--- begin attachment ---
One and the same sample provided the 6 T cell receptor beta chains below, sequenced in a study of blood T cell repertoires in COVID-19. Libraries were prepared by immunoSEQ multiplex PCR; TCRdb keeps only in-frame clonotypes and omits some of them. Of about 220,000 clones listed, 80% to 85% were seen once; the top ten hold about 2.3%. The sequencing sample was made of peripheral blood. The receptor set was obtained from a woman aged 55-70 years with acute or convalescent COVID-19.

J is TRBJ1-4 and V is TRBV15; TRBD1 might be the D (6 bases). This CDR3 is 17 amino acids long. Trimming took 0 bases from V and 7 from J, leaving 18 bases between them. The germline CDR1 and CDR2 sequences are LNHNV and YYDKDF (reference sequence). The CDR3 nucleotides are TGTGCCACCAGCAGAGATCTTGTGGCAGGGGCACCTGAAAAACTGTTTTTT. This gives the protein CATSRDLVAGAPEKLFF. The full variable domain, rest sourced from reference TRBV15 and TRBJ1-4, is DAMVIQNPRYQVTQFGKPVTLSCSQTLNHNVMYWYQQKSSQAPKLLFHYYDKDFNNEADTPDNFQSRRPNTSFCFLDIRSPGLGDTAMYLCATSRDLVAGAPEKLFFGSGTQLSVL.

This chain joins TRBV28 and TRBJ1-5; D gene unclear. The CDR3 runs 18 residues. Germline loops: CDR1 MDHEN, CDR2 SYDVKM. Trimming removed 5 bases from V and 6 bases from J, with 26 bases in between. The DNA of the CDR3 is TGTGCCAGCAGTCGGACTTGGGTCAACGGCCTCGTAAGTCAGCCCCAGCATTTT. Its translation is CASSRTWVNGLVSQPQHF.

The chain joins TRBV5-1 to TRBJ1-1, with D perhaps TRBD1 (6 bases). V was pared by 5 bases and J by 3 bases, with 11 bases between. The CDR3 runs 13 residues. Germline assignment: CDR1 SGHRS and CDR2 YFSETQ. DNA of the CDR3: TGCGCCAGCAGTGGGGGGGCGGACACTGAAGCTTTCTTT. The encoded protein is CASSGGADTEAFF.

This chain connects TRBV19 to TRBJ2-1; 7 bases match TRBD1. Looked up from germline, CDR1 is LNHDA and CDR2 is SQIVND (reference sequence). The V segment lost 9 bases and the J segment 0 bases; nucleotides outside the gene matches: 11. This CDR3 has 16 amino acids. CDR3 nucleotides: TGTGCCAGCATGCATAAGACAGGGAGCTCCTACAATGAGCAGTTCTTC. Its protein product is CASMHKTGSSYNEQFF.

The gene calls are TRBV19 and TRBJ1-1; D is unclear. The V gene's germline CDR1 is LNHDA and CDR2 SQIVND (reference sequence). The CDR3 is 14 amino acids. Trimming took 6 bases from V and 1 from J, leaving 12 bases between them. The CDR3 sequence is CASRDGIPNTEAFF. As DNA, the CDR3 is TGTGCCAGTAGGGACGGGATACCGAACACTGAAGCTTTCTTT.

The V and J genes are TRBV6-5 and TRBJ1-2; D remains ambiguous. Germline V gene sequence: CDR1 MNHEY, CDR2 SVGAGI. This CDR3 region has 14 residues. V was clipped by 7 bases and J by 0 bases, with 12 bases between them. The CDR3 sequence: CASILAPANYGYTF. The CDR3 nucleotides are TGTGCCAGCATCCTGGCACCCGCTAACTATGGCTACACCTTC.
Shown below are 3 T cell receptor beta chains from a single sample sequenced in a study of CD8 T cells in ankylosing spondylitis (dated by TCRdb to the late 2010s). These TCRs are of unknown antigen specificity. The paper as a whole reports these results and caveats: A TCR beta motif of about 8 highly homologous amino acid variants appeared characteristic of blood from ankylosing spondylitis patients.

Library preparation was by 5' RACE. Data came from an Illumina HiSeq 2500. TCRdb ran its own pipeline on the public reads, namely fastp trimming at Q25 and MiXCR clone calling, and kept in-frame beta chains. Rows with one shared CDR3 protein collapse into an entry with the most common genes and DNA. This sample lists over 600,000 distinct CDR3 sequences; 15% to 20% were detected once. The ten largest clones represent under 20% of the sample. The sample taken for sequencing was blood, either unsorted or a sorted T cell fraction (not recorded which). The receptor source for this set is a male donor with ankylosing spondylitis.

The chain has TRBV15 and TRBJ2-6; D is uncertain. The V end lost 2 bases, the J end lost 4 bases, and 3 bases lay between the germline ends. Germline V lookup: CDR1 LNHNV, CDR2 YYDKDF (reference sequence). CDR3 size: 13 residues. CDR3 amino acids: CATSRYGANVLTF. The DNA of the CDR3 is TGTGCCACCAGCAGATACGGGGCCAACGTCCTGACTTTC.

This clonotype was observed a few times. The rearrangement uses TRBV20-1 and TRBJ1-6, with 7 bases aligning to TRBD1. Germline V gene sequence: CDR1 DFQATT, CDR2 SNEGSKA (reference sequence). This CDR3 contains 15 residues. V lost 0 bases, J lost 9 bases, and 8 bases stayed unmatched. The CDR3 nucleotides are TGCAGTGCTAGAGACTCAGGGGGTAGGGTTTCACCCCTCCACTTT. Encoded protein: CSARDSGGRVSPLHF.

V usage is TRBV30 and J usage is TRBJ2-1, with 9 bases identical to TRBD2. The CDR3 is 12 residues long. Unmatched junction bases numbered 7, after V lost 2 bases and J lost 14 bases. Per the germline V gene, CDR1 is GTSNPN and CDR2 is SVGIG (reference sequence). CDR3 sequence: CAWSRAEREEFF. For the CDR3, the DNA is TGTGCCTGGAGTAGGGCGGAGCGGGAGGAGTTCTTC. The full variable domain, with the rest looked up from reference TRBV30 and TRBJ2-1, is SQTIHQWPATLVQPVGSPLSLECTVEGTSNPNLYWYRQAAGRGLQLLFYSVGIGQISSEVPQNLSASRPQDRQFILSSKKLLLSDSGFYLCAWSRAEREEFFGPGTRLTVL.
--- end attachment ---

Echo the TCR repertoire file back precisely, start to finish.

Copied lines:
One and the same sample provided the 6 T cell receptor beta chains below, sequenced in a study of blood T cell repertoires in COVID-19. Libraries were prepared by immunoSEQ multiplex PCR; TCRdb keeps only in-frame clonotypes and omits some of them. Of about 220,000 clones listed, 80% to 85% were seen once; the top ten hold about 2.3%. The sequencing sample was made of peripheral blood. The receptor set was obtained from a woman aged 55-70 years with acute or convalescent COVID-19.

J is TRBJ1-4 and V is TRBV15; TRBD1 might be the D (6 bases). This CDR3 is 17 amino acids long. Trimming took 0 bases from V and 7 from J, leaving 18 bases between them. The germline CDR1 and CDR2 sequences are LNHNV and YYDKDF (reference sequence). The CDR3 nucleotides are TGTGCCACCAGCAGAGATCTTGTGGCAGGGGCACCTGAAAAACTGTTTTTT. This gives the protein CATSRDLVAGAPEKLFF. The full variable domain, rest sourced from reference TRBV15 and TRBJ1-4, is DAMVIQNPRYQVTQFGKPVTLSCSQTLNHNVMYWYQQKSSQAPKLLFHYYDKDFNNEADTPDNFQSRRPNTSFCFLDIRSPGLGDTAMYLCATSRDLVAGAPEKLFFGSGTQLSVL.

This chain joins TRBV28 and TRBJ1-5; D gene unclear. The CDR3 runs 18 residues. Germline loops: CDR1 MDHEN, CDR2 SYDVKM. Trimming removed 5 bases from V and 6 bases from J, with 26 bases in between. The DNA of the CDR3 is TGTGCCAGCAGTCGGACTTGGGTCAACGGCCTCGTAAGTCAGCCCCAGCATTTT. Its translation is CASSRTWVNGLVSQPQHF.

The chain joins TRBV5-1 to TRBJ1-1, with D perhaps TRBD1 (6 bases). V was pared by 5 bases and J by 3 bases, with 11 bases between. The CDR3 runs 13 residues. Germline assignment: CDR1 SGHRS and CDR2 YFSETQ. DNA of the CDR3: TGCGCCAGCAGTGGGGGGGCGGACACTGAAGCTTTCTTT. The encoded protein is CASSGGADTEAFF.

This chain connects TRBV19 to TRBJ2-1; 7 bases match TRBD1. Looked up from germline, CDR1 is LNHDA and CDR2 is SQIVND (reference sequence). The V segment lost 9 bases and the J segment 0 bases; nucleotides outside the gene matches: 11. This CDR3 has 16 amino acids. CDR3 nucleotides: TGTGCCAGCATGCATAAGACAGGGAGCTCCTACAATGAGCAGTTCTTC. Its protein product is CASMHKTGSSYNEQFF.

The gene calls are TRBV19 and TRBJ1-1; D is unclear. The V gene's germline CDR1 is LNHDA and CDR2 SQIVND (reference sequence). The CDR3 is 14 amino acids. Trimming took 6 bases from V and 1 from J, leaving 12 bases between them. The CDR3 sequence is CASRDGIPNTEAFF. As DNA, the CDR3 is TGTGCCAGTAGGGACGGGATACCGAACACTGAAGCTTTCTTT.

The V and J genes are TRBV6-5 and TRBJ1-2; D remains ambiguous. Germline V gene sequence: CDR1 MNHEY, CDR2 SVGAGI. This CDR3 region has 14 residues. V was clipped by 7 bases and J by 0 bases, with 12 bases between them. The CDR3 sequence: CASILAPANYGYTF. The CDR3 nucleotides are TGTGCCAGCATCCTGGCACCCGCTAACTATGGCTACACCTTC.
Shown below are 3 T cell receptor beta chains from a single sample sequenced in a study of CD8 T cells in ankylosing spondylitis (dated by TCRdb to the late 2010s). These TCRs are of unknown antigen specificity. The paper as a whole reports these results and caveats: A TCR beta motif of about 8 highly homologous amino acid variants appeared characteristic of blood from ankylosing spondylitis patients.

Library preparation was by 5' RACE. Data came from an Illumina HiSeq 2500. TCRdb ran its own pipeline on the public reads, namely fastp trimming at Q25 and MiXCR clone calling, and kept in-frame beta chains. Rows with one shared CDR3 protein collapse into an entry with the most common genes and DNA. This sample lists over 600,000 distinct CDR3 sequences; 15% to 20% were detected once. The ten largest clones represent under 20% of the sample. The sample taken for sequencing was blood, either unsorted or a sorted T cell fraction (not recorded which). The receptor source for this set is a male donor with ankylosing spondylitis.

The chain has TRBV15 and TRBJ2-6; D is uncertain. The V end lost 2 bases, the J end lost 4 bases, and 3 bases lay between the germline ends. Germline V lookup: CDR1 LNHNV, CDR2 YYDKDF (reference sequence). CDR3 size: 13 residues. CDR3 amino acids: CATSRYGANVLTF. The DNA of the CDR3 is TGTGCCACCAGCAGATACGGGGCCAACGTCCTGACTTTC.

This clonotype was observed a few times. The rearrangement uses TRBV20-1 and TRBJ1-6, with 7 bases aligning to TRBD1. Germline V gene sequence: CDR1 DFQATT, CDR2 SNEGSKA (reference sequence). This CDR3 contains 15 residues. V lost 0 bases, J lost 9 bases, and 8 bases stayed unmatched. The CDR3 nucleotides are TGCAGTGCTAGAGACTCAGGGGGTAGGGTTTCACCCCTCCACTTT. Encoded protein: CSARDSGGRVSPLHF.

V usage is TRBV30 and J usage is TRBJ2-1, with 9 bases identical to TRBD2. The CDR3 is 12 residues long. Unmatched junction bases numbered 7, after V lost 2 bases and J lost 14 bases. Per the germline V gene, CDR1 is GTSNPN and CDR2 is SVGIG (reference sequence). CDR3 sequence: CAWSRAEREEFF. For the CDR3, the DNA is TGTGCCTGGAGTAGGGCGGAGCGGGAGGAGTTCTTC. The full variable domain, with the rest looked up from reference TRBV30 and TRBJ2-1, is SQTIHQWPATLVQPVGSPLSLECTVEGTSNPNLYWYRQAAGRGLQLLFYSVGIGQISSEVPQNLSASRPQDRQFILSSKKLLLSDSGFYLCAWSRAEREEFFGPGTRLTVL.